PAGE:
The capital with the eye of an expat
Yes, they’d taken the 4 or 6 tram numerous times across Margaret Bridge but had never once alit at the stop in the middle of Margit híd.
I thought back.
I’d been to Budapest a few times myself before I’d ventured down there. There was so much to do in the city, and so many other places to see that the island was always for the next visit. And the next. And the next.
I wasn’t a runner, so I wasn’t looking for the flat, rubberised, runners-only track that clips the outer edge of the island’s 5.3-km (3.2-mile) perimeter.
I wasn’t a swimmer, so I had no need to visit the four-storey Alfréd Hajós National Swimming Stadium with its eight outdoor and indoor training, diving, and competitive swimming pools. [I see that another name has been added to the complex – that of Tamas Széchy; between 1972 and 1998, athletes he trained won 15 Olympic medals (8 gold, 4 silver and 3 bronze) and 21 world championships medals. Known locally as the úszópápa, Széchy earned the moniker ‘swimming pope’.]
But I did occasionally brave the crowds mid-week and rent a sunbed at Palatinus Strand, one of the better outdoor bathing complexes in the city with a fabulous Bauhaus entrance. In operation for more than 100 years, it was the first of the Budapest baths where visitors could bathe in the open air. Back in 1919, it boasted a caged swimming pool in the Danube but in only a couple of years, the first three of its current fifteen pools were built. Until WWII, the granddad of the pools at 5000 m2 was the largest in Europe. Today, passers-by might stop and wonder at the periodic loud music that foretells the waves arriving at the wave pool. Some might go to avail themselves of the spa. More still want the slide action. If you’re in Budapest with kids of any age, it’s worth an afternoon.
I’m a fan of the musical fountain but hadn’t realised that there was a running order you can check and time your visit. If you’re after some classical music, you can check the playlist to see when it’ll be playing Strauss’s Radetzky March or Vivaldi’s Four Seasons. Or maybe Michael Bublé or Paddy and the Rats are more your style. There’s something for everyone. In the evenings, there’s a light show, with the sheets of water doubling as a film screen. Magical.
It was at the open-air theatre recently, my second visit to Margitszigeti színház, that said friends made their jaw-dropping comment. We’d tickets to see Puccini’s Tosca. The weather forecast predicted rain from 7 to 9 pm. The performance began at 8. I asked the young lady checking tickets what would happen if the performance was rained off. She assured me that it wouldn’t rain. I looked at the black clouds swelling across Pest making their way across the river to Buda. Had I laid a bet, I’d have lost. Although there were anxious moments when the wind looked like it might turn Floria Tosca into Mary Poppins, the rain did hold off. They have quite the line-up this summer with more opera, musicals, and concerts on the cards. Had I been thinking, we’d have booked ourselves into one of the island’s two hotels and stayed locally. Next year.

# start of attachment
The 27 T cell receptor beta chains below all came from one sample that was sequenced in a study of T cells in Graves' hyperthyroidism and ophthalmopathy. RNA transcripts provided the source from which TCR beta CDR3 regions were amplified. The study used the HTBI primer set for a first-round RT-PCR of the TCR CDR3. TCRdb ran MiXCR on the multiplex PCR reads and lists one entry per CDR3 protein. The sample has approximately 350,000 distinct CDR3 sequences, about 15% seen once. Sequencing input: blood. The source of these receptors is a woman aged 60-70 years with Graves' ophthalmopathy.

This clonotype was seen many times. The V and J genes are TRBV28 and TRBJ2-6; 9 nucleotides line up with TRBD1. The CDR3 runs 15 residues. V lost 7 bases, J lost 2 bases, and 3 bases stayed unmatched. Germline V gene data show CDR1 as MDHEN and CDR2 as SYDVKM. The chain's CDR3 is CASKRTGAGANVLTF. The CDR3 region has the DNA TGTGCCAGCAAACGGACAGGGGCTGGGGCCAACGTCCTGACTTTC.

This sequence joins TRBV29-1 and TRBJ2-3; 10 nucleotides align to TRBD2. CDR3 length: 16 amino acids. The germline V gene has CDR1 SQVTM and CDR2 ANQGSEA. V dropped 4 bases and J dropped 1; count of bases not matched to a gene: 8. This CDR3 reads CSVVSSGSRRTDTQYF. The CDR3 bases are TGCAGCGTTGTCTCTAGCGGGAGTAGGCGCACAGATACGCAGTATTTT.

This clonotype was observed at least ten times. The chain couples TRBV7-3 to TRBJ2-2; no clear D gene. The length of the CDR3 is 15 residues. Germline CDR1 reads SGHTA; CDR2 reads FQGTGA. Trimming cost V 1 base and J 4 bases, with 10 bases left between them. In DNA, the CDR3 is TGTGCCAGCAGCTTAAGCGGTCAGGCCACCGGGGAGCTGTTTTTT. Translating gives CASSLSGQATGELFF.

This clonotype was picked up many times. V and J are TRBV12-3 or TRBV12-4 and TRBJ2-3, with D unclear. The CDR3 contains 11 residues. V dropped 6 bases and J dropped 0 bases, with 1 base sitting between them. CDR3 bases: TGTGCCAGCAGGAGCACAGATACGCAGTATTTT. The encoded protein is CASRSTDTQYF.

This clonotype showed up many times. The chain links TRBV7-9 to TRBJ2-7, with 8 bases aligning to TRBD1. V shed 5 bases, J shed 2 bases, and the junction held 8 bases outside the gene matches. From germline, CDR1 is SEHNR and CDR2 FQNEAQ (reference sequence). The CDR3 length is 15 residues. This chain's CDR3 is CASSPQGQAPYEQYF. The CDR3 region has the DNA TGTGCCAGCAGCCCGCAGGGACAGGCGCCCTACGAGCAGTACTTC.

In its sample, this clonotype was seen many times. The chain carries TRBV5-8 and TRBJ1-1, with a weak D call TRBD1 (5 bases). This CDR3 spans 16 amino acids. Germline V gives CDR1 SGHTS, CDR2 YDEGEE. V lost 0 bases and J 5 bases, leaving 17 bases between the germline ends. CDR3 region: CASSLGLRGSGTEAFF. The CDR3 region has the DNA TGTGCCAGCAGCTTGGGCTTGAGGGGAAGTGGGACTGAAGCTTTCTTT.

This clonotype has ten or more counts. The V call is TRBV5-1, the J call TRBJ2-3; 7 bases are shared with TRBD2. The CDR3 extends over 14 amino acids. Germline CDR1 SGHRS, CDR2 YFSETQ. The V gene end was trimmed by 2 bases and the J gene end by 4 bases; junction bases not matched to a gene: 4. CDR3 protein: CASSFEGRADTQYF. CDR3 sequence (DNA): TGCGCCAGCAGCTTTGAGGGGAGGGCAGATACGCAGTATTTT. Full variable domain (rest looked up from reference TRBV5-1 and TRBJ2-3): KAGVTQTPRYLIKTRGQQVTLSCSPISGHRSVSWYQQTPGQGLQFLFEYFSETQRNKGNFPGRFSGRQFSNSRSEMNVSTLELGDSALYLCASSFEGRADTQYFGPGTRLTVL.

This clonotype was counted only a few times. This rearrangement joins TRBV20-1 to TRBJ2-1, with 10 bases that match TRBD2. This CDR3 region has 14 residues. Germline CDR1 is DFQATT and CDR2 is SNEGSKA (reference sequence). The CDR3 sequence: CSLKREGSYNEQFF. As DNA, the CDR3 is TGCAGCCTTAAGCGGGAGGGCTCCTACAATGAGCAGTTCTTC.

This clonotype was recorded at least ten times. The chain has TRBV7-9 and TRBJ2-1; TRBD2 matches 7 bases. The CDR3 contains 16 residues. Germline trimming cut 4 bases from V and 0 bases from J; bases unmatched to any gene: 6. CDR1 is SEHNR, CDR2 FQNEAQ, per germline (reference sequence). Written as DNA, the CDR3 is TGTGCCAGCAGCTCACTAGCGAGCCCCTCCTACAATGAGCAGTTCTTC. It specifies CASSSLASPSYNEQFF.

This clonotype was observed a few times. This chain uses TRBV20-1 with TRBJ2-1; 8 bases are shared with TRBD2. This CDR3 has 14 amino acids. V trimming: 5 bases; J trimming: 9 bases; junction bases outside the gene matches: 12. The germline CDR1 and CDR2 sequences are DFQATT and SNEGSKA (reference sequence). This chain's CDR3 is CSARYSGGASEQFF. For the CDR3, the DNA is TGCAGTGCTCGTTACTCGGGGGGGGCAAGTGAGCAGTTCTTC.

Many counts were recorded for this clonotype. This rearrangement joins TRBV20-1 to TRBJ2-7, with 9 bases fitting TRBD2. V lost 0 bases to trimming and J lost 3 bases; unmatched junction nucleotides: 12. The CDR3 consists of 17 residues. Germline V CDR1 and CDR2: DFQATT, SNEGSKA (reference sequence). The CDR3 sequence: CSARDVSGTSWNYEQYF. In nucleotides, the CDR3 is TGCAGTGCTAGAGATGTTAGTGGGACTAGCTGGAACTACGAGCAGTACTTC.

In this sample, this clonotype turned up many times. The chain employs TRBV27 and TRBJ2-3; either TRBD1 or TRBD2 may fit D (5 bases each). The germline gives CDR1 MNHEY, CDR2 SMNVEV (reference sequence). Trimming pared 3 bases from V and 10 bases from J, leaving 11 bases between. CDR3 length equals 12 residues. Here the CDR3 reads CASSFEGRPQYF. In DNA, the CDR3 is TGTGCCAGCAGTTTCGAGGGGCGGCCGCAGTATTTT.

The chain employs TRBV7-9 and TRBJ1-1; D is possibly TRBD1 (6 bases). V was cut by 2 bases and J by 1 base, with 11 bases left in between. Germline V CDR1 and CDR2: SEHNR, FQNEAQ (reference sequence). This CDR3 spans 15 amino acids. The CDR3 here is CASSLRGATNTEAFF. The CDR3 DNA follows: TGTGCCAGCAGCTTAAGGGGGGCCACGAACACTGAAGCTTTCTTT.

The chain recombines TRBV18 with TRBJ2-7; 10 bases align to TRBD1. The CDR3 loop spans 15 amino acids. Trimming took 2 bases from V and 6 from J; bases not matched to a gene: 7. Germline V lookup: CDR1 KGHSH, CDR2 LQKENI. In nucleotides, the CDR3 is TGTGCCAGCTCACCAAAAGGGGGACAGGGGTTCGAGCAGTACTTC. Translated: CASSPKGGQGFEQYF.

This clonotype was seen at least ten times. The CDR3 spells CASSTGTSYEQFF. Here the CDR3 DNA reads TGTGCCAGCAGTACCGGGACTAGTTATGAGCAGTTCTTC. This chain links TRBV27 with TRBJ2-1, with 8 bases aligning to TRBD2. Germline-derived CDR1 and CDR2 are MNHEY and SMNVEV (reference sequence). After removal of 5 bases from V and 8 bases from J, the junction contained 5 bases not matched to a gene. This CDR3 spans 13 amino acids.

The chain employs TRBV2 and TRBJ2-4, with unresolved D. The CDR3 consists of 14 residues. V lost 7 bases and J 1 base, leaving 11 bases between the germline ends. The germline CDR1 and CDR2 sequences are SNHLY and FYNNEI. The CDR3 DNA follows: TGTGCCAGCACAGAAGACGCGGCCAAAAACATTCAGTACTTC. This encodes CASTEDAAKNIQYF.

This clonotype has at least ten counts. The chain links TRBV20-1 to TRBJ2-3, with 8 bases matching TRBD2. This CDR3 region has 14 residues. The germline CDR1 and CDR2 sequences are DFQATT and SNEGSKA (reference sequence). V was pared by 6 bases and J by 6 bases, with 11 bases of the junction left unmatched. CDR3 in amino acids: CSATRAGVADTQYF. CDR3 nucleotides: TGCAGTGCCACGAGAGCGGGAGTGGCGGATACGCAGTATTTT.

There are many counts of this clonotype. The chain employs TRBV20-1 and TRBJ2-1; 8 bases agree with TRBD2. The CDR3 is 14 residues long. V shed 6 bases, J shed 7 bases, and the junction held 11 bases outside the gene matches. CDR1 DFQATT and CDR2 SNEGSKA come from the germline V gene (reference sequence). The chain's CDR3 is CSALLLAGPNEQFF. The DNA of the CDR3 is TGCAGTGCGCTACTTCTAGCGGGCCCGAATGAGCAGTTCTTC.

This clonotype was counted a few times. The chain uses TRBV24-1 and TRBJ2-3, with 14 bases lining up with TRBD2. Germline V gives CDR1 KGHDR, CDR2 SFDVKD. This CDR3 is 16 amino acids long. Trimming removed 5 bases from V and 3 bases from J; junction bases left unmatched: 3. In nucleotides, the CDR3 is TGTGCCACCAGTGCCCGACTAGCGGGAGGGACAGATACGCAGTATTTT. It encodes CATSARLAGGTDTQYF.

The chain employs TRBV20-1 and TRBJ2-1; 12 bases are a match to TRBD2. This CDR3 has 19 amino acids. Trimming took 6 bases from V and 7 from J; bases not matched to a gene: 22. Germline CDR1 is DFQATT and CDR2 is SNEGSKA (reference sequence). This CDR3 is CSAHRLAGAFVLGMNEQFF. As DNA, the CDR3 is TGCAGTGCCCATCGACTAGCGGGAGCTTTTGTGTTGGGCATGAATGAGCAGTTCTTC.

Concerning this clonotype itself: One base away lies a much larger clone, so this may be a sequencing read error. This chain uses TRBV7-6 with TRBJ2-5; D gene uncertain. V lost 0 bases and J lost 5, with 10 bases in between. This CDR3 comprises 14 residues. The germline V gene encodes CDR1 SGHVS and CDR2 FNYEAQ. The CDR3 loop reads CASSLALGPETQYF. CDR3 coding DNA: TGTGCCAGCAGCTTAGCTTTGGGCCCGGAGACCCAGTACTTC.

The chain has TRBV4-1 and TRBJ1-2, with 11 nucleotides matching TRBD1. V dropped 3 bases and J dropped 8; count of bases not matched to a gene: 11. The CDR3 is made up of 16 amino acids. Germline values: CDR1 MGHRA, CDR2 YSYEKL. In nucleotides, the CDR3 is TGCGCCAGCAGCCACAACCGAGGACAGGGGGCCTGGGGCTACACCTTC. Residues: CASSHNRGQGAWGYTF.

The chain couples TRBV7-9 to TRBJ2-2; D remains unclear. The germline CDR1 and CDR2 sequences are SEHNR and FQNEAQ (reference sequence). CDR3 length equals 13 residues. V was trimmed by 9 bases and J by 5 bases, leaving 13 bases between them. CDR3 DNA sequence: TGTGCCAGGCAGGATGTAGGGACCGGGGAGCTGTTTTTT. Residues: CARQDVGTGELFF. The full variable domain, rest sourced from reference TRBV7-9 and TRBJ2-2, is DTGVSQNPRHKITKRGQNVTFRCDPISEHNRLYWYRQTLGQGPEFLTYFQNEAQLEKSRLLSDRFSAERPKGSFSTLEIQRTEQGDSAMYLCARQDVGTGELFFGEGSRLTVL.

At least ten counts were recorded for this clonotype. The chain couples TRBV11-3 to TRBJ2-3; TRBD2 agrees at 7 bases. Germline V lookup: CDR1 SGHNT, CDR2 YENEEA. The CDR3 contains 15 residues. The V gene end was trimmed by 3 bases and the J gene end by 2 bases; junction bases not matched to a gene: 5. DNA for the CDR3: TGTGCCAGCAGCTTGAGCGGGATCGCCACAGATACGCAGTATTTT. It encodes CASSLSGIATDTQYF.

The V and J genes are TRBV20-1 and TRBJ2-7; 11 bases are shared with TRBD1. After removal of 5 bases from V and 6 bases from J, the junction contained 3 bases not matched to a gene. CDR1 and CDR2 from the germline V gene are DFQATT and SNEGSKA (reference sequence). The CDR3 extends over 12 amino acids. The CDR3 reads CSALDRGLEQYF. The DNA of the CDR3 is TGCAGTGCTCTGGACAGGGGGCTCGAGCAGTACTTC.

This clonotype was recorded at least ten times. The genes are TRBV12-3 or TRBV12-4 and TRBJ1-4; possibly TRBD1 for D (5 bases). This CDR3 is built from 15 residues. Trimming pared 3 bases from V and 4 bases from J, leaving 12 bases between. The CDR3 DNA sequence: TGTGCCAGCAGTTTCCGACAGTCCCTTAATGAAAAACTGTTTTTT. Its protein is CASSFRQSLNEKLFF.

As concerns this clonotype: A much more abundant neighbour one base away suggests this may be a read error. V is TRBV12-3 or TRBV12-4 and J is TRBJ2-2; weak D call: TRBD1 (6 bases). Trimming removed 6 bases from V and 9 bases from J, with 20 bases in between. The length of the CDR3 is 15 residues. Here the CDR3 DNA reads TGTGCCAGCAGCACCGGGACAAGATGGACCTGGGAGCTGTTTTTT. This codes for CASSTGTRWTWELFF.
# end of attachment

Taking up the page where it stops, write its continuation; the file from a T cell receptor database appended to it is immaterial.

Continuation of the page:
The Art-Nouveau 1911 water tower makes a beautiful backdrop. Once (still?) providing the water for the island’s few bars, restaurants, and hotels, it opened for visitors in 2012. You can climb the stairs to the top if you are so inclined. I wonder if you’d get away with watching a performance from there.
Both the musical fountain and the water tower are UNESCO sites.
The island also has a rose garden (opposite Palatinus) and a Japanese garden (northern tip). And it has its ruins, too. The remains of a thirteenth-century Franciscan Church destroyed by the Ottomans in the 1500s can still be seen.
But it was on the grounds of the old Dominican Convent that the ghost of Margaret, Saint Margaret, finally made an appearance.
Her parents, King Béla IV of Hungary and his Greek wife Maria Laskarina, sent their daughter to the Dominican monastery in Veszprém in 1245 when she was only three years old. They’d promised that were Hungary liberated from the Mongols, they’d dedicate the ninth of their ten children to God. At nine, Margaret was sent to the convent on Nyulak Szigete (Rabbit Island). [What we know as Margaret Island today is the amalgamation of three islands of old: Festő (Painter), Fürdő (Bath), and Nyulak (rabbits).] Margaret spent her life there, in the convent, on the island that now bears her name.
Despite her father’s best efforts to marry her off to King Ottokar II of Bohemia and his seeming forgetfulness when it came to the dedication he’d made, Margaret took her vows at 18. Later she was consecrated a virgin just in case her dad tried to get the pope to dispense her vows and marry her off to someone else. She was one determined young lady.
Sadly, she died young. Too young. She was just 25. Her story was written down in the fourteenth century and translated from the Latin a century later. One copy remains – the Margaret Codex – copied by a Dominican nun, Lea Ráskauy in 1510. If anyone knows where this is housed (presumably in Hungary?), I’d like to know.
The legend tells of how seriously Margaret took her vows and her penance on earth. Hairshirts, an iron girdle, and shoes with spiked nails were all part of her wardrobe.
It was approaching midnight as we walked back to Margit híd, leaving Puccini’s Rome behind us. We passed the ruins of the old convent, its stillness in marked contrast with the pods of young people still lolling about enjoying the summer.
I’d forgotten what a lovely spot it is.
Getting to the island is easy. The No. 26 bus runs the length of it (2.5 km). As the island is connected to Margit híd, you can alight at the 4 or 6 tram stop and walk down to the fountain where you can rent bikes or golf buggies, or a host of other weird and wondering pedal-propelled vehicles to tour around.